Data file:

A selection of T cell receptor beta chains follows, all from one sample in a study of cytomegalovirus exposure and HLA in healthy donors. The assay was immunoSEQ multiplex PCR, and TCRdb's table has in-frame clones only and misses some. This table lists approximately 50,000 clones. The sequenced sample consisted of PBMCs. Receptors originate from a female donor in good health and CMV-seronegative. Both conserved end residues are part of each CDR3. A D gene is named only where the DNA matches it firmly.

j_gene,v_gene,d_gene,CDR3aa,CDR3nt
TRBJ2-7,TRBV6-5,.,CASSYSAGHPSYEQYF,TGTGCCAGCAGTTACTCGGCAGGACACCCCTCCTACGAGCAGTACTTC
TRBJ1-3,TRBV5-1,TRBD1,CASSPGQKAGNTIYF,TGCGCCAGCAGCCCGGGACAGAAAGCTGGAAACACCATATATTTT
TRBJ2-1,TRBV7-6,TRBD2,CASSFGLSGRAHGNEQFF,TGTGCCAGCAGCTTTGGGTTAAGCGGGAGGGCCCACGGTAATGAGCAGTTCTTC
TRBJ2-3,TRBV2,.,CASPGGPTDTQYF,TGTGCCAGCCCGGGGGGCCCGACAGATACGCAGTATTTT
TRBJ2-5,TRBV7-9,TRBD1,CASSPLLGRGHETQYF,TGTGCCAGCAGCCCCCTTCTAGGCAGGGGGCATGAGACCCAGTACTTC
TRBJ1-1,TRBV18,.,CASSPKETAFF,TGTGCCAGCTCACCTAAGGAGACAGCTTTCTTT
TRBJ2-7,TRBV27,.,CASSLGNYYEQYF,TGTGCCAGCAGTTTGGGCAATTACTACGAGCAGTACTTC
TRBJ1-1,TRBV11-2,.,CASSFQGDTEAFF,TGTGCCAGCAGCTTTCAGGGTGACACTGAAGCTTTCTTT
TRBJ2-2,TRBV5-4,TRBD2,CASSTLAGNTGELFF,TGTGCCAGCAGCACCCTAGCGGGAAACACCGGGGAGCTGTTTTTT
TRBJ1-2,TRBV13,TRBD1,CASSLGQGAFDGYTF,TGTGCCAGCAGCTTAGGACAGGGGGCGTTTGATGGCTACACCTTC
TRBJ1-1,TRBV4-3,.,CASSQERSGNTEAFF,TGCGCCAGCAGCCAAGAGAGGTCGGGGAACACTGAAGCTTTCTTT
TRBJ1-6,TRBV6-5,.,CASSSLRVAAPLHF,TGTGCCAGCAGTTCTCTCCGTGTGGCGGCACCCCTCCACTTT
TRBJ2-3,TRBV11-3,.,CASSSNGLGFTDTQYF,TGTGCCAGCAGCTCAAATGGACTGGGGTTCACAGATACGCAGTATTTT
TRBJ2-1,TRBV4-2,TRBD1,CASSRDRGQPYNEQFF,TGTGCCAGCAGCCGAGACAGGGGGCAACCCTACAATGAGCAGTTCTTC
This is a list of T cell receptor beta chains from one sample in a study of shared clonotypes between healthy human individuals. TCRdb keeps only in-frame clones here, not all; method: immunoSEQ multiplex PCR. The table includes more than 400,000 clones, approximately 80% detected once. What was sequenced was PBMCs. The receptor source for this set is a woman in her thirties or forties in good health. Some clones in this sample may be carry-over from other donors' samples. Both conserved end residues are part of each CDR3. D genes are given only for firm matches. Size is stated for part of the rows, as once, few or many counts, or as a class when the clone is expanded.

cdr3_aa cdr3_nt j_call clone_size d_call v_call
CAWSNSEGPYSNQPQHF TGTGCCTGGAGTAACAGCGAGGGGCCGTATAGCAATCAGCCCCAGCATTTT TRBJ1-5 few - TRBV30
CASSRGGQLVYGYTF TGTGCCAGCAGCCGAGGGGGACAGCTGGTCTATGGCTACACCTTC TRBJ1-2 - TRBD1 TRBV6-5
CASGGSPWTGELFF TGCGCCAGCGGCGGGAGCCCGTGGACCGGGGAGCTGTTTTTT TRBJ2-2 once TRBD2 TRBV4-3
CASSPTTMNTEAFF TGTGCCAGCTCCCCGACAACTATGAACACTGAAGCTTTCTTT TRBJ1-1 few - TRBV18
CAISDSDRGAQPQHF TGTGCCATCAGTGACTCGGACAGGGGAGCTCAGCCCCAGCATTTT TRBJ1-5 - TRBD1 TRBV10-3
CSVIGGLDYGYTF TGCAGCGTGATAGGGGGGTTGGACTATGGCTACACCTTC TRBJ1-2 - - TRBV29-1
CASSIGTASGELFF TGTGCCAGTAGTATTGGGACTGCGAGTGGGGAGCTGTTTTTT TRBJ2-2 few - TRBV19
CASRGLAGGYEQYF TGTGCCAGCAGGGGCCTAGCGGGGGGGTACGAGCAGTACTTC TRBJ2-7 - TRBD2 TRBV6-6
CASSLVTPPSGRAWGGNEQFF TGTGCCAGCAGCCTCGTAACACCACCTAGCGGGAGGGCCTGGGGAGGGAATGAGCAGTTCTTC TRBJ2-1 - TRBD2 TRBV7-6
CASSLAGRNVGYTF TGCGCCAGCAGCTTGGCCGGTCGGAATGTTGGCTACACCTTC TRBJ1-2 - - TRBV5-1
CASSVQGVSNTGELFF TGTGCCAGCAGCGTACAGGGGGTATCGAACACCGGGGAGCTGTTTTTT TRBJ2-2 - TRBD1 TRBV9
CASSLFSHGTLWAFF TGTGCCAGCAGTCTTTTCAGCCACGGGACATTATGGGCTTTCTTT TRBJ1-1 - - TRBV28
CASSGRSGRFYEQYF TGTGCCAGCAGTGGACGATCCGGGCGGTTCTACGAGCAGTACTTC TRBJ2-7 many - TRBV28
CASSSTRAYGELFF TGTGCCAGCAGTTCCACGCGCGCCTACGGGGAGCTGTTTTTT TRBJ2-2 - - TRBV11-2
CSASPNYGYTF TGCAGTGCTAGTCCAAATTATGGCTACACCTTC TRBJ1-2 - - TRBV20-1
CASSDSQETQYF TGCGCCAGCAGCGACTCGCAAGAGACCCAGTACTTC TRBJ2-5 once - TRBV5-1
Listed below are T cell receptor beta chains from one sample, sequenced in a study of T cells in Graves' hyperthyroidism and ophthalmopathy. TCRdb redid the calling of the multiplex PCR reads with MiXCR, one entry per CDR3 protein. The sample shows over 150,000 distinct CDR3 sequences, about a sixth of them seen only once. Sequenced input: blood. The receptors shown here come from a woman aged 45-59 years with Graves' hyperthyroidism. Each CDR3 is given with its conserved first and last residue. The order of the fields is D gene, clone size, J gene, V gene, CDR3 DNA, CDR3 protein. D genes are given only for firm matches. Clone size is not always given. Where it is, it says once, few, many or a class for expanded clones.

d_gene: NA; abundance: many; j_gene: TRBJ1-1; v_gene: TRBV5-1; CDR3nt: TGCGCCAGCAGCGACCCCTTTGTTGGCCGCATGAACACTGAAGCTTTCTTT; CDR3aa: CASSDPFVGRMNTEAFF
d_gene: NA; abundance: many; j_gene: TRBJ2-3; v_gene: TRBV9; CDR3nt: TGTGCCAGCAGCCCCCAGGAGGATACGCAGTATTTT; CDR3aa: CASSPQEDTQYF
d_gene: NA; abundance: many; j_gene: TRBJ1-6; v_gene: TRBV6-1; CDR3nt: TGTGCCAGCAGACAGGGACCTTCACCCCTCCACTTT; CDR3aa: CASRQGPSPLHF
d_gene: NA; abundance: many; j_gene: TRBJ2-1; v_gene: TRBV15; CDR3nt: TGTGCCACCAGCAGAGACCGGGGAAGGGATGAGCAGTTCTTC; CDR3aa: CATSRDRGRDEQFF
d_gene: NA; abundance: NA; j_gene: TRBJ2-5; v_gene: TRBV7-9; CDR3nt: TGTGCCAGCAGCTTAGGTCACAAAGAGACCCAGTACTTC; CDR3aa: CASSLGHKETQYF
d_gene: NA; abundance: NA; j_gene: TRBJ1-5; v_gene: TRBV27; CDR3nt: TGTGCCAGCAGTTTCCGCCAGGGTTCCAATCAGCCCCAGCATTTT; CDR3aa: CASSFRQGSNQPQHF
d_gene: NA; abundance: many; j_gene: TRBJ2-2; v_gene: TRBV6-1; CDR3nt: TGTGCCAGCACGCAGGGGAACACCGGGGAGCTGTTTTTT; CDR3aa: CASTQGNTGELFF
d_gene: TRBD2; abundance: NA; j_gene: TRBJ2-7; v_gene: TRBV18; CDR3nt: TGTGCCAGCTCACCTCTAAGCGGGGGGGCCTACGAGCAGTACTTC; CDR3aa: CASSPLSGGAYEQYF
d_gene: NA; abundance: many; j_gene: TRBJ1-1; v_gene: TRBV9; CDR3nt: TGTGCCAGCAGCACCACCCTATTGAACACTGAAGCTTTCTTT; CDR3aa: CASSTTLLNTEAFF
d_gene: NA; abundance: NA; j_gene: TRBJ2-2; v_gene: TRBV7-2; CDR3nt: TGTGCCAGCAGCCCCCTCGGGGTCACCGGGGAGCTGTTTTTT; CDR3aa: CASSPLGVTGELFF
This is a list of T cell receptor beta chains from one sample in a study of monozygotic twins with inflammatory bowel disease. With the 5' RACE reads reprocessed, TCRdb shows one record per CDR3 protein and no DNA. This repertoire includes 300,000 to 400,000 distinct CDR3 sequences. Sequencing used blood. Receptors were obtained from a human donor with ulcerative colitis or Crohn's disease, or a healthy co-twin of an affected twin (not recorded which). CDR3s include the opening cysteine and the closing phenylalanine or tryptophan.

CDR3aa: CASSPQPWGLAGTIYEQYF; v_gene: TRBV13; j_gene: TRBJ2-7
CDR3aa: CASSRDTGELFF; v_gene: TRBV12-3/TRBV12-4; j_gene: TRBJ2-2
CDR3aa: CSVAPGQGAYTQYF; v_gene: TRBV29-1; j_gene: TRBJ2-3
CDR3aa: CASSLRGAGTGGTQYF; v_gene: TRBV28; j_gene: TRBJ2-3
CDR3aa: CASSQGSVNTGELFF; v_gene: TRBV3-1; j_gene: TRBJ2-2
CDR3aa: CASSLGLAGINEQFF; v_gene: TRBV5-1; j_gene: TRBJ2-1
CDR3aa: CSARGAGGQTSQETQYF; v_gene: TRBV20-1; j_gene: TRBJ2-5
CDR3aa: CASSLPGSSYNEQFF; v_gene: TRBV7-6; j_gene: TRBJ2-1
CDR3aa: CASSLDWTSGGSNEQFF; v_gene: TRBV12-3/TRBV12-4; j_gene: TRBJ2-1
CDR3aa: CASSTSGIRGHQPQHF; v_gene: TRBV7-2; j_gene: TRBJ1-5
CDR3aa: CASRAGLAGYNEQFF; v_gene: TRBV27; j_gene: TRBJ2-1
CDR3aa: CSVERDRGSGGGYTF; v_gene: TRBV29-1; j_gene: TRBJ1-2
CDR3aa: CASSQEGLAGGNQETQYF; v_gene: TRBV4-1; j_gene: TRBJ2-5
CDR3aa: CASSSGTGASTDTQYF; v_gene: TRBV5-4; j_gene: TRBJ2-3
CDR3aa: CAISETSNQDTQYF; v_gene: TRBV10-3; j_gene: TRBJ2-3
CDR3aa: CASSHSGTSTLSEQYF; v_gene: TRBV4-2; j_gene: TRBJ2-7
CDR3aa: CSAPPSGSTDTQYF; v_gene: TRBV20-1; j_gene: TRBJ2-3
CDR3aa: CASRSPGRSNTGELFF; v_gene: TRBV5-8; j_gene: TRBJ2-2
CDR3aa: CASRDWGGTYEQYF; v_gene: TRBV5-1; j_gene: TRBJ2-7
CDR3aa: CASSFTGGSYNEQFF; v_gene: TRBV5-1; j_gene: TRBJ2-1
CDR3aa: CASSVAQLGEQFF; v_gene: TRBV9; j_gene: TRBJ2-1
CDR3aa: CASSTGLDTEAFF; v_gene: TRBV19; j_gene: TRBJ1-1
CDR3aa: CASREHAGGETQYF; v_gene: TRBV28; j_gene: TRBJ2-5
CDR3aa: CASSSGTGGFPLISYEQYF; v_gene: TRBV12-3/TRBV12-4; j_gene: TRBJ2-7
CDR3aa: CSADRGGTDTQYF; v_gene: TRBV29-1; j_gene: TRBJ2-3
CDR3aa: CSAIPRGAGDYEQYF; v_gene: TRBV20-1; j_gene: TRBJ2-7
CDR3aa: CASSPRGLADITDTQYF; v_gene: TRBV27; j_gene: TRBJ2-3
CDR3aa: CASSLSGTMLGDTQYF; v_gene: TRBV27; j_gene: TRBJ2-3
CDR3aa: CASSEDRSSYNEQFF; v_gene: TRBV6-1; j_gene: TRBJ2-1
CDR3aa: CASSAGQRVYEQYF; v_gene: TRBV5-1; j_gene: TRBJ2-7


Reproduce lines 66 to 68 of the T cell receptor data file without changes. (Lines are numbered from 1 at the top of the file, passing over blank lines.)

CDR3aa: CASSFTGGSYNEQFF; v_gene: TRBV5-1; j_gene: TRBJ2-1
CDR3aa: CASSVAQLGEQFF; v_gene: TRBV9; j_gene: TRBJ2-1
CDR3aa: CASSTGLDTEAFF; v_gene: TRBV19; j_gene: TRBJ1-1